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The interior of the economy class of the new Airbus A350 XWB, pictured during a presentation in Hamburg, Germany, on 7 April. Passengers on Finnair's long-haul services will be among the first in the world to experience the cutting-edge technology aboard the Airbus A350, with the Finnish airline scheduled to receive the new aircraft in the autumn of 2015.

Finnair and Airbus have had to develop a heavy-duty security system to prevent third parties from hacking into the on-board computer system of up to 1,500 software.

“Although today's aircraft are perceived to be computers, this is in a different class due to the security software,” highlighted Jari Paajanen, the head of Finnair's Airbus unit, in his address on aircraft technology during an aviation safety seminar in Helsinki on Tuesday.

One of the new features of the aircraft is a digital signature, which is stamped on all transferable files to ensure that no unauthenticated data can infiltrate the on-board system.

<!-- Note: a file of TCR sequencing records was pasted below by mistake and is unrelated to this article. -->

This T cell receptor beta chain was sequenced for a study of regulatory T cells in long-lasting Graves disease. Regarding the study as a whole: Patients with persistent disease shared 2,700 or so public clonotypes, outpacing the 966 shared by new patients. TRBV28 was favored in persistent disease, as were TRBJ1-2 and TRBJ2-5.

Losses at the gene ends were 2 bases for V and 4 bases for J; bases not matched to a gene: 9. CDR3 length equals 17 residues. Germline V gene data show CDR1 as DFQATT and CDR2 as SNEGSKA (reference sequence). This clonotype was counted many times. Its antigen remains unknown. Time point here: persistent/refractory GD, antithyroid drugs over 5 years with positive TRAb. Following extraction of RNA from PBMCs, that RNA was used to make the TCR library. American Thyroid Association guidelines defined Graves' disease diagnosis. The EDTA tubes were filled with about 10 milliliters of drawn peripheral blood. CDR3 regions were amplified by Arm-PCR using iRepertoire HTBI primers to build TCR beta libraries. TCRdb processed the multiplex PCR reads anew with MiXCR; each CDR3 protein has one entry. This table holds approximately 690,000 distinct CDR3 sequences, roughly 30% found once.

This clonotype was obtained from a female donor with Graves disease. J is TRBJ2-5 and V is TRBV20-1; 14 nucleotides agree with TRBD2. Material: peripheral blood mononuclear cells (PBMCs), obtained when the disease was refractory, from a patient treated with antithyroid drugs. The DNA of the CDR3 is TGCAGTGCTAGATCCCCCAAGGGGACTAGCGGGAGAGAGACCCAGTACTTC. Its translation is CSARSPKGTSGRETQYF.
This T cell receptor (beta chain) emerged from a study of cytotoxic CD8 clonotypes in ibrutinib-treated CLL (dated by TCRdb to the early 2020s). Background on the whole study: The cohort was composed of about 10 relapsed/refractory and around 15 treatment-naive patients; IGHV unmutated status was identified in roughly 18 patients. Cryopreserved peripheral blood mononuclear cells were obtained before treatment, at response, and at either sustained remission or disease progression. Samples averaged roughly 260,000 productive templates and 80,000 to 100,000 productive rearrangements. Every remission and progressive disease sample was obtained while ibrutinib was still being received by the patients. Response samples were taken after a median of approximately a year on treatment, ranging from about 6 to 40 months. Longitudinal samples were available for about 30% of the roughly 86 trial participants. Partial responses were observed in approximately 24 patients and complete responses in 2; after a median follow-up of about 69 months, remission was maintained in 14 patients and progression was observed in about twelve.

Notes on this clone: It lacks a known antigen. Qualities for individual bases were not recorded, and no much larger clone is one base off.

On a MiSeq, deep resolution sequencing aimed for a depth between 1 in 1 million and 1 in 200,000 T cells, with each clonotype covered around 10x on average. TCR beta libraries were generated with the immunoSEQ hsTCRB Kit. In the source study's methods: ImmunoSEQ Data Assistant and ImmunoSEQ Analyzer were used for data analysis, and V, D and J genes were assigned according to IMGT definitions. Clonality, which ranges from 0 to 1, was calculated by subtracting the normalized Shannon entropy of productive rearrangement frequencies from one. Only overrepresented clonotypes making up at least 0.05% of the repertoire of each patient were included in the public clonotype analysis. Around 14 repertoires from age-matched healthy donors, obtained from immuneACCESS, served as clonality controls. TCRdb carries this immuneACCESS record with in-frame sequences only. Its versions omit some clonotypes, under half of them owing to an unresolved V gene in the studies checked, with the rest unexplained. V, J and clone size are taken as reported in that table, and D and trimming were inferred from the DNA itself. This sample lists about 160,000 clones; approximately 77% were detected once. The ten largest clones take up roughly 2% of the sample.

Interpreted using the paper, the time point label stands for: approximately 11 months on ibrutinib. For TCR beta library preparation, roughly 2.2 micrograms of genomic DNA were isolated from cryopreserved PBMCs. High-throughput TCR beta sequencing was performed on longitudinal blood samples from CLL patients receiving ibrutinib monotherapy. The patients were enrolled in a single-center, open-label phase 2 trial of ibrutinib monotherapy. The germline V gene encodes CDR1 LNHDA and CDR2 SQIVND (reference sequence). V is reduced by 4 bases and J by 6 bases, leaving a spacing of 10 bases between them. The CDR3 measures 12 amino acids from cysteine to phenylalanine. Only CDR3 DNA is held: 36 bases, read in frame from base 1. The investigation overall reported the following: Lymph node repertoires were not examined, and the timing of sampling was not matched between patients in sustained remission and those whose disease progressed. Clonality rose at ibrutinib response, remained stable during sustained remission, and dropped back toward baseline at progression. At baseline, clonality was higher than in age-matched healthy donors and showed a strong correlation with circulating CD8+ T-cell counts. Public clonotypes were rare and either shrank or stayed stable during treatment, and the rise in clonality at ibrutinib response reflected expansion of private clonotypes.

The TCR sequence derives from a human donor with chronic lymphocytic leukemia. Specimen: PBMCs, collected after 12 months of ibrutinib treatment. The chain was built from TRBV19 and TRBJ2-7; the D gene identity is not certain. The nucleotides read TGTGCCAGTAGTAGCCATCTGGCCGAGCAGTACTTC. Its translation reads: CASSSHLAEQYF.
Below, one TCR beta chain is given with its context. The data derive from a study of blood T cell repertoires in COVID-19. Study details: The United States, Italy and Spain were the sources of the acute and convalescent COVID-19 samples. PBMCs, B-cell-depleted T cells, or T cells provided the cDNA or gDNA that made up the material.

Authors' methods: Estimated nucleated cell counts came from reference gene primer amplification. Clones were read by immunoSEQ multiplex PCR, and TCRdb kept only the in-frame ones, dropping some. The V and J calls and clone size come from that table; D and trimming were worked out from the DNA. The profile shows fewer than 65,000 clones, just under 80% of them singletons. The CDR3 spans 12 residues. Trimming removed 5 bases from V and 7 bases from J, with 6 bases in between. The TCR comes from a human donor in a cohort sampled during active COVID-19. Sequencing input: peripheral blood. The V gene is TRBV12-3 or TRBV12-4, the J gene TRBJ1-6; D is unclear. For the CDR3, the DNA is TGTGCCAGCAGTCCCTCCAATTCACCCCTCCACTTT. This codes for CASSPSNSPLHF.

Finnair is set to bring home the first four Airbus A350 aircraft in roughly one year's time, after testing on the aircraft has been completed.

The most recent new large aircraft, the Boeing Dreamliner, has been pestered with recurrent battery problems.

Will passengers aboard Finnair flights have to endure similar teething problems?

“No, they won't,” assures Paajanen. “The aircraft will be flown for a year before the first passenger is allowed aboard.”

In addition, Paajanen calls attention to the fact that the Boeing Dreamliner was developed from scratch, whereas the A350 also features technology used previously by Airbus. “The battery problems have been noticed. The A350 is not expected to experience them,” he reiterates.

Despite the cutting-edge security measures, the pilots can shut down the on-board system from the cockpit. “Thereby, it's possible to avoid the alleged scenario that someone could take control of the aircraft and re-route it to a desert island – although I'm unaware of a single software that could achieve that,” says Paajanen, referring to the theories tossed about concerning the recent disappearance of Malaysian Airlines flight 370.

Esa Juntunen – HS
Aleksi Teivainen – HT
© HELSINGIN SANOMAT
Photo: Patrick Lux / AFP

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